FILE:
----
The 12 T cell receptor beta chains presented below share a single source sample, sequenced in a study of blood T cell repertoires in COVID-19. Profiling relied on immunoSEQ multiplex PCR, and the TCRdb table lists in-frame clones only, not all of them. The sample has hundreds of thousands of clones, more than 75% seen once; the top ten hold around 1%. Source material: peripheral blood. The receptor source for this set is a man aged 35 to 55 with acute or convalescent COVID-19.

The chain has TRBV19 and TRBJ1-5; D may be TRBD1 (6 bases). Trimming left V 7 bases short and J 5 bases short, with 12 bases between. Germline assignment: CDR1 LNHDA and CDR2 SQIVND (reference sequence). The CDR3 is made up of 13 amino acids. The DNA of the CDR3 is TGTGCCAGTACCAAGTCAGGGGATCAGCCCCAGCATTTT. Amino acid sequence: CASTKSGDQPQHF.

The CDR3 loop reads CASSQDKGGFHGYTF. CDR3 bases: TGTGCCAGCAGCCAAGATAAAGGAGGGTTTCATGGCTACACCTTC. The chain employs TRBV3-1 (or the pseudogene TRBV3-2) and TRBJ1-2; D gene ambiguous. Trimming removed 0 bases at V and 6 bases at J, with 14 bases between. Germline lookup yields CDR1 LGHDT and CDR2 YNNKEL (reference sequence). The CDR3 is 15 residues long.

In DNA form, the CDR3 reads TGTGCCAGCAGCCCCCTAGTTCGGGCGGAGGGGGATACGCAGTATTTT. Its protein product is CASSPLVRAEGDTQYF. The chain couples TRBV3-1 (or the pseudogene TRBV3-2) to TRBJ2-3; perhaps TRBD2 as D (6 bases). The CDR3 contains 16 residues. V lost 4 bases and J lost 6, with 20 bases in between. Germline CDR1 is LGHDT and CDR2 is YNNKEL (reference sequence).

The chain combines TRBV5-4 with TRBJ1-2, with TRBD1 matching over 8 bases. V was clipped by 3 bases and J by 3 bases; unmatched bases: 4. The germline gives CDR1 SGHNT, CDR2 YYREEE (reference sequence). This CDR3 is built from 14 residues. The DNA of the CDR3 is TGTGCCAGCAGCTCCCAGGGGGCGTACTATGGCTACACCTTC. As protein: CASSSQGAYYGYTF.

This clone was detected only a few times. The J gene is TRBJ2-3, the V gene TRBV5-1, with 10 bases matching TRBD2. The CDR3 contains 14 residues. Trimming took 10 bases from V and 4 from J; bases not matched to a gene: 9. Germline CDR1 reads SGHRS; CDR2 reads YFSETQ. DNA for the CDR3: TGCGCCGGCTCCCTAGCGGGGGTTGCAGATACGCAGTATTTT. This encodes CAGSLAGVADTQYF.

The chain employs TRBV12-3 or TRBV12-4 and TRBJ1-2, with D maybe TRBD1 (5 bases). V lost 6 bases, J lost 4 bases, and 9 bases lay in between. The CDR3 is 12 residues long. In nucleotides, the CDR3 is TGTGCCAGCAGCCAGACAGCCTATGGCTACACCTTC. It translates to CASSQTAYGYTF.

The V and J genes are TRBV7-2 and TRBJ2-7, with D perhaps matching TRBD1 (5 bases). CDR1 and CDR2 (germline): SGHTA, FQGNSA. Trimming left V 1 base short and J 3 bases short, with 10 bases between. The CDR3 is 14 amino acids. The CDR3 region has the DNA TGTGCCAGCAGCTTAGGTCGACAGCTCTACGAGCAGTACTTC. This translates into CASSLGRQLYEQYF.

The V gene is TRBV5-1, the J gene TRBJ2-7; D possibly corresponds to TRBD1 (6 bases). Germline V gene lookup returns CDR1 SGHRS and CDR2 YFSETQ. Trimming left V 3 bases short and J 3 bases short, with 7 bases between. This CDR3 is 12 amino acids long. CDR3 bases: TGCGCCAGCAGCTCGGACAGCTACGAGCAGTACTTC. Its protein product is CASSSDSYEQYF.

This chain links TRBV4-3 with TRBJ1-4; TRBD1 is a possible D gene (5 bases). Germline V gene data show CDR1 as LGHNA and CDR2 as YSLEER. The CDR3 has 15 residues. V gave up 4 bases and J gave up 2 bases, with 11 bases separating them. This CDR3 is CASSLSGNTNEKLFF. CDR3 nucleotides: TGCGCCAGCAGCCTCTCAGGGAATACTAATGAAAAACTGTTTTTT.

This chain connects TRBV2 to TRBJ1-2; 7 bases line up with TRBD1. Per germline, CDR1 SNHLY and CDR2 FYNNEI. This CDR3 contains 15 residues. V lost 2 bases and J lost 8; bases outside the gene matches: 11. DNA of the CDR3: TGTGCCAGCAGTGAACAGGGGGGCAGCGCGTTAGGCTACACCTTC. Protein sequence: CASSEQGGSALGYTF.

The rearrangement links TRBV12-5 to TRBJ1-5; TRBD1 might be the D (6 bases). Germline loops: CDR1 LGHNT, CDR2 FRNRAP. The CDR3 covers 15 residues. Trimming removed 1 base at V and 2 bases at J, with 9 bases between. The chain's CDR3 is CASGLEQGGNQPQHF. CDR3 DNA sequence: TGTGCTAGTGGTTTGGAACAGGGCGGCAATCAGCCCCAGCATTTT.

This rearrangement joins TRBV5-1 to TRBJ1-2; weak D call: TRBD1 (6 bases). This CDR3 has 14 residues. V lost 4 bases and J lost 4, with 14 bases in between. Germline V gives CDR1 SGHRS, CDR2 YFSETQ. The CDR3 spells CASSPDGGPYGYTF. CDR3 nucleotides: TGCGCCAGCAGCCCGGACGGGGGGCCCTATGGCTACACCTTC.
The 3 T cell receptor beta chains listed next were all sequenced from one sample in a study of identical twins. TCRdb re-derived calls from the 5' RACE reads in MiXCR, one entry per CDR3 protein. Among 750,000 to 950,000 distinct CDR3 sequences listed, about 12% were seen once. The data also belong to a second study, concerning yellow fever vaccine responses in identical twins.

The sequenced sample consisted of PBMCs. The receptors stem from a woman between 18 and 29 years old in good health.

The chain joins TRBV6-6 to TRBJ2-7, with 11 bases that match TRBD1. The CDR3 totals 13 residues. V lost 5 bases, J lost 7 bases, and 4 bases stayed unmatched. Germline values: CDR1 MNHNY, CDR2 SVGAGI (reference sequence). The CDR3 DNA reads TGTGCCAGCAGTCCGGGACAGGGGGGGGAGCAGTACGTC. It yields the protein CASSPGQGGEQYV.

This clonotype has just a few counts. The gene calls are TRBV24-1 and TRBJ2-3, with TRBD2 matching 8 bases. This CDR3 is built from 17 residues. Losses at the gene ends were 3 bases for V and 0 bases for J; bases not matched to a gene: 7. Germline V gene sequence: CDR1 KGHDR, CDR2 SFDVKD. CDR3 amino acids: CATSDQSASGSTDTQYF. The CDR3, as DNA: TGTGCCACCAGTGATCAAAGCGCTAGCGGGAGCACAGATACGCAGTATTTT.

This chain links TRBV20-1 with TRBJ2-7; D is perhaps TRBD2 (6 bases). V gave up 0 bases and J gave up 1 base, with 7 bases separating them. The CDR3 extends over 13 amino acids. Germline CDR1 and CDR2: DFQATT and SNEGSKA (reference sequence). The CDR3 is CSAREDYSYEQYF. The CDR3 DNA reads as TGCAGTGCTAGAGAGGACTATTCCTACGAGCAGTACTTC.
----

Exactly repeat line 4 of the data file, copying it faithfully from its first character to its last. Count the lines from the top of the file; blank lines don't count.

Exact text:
In DNA form, the CDR3 reads TGTGCCAGCAGCCCCCTAGTTCGGGCGGAGGGGGATACGCAGTATTTT. Its protein product is CASSPLVRAEGDTQYF. The chain couples TRBV3-1 (or the pseudogene TRBV3-2) to TRBJ2-3; perhaps TRBD2 as D (6 bases). The CDR3 contains 16 residues. V lost 4 bases and J lost 6, with 20 bases in between. Germline CDR1 is LGHDT and CDR2 is YNNKEL (reference sequence).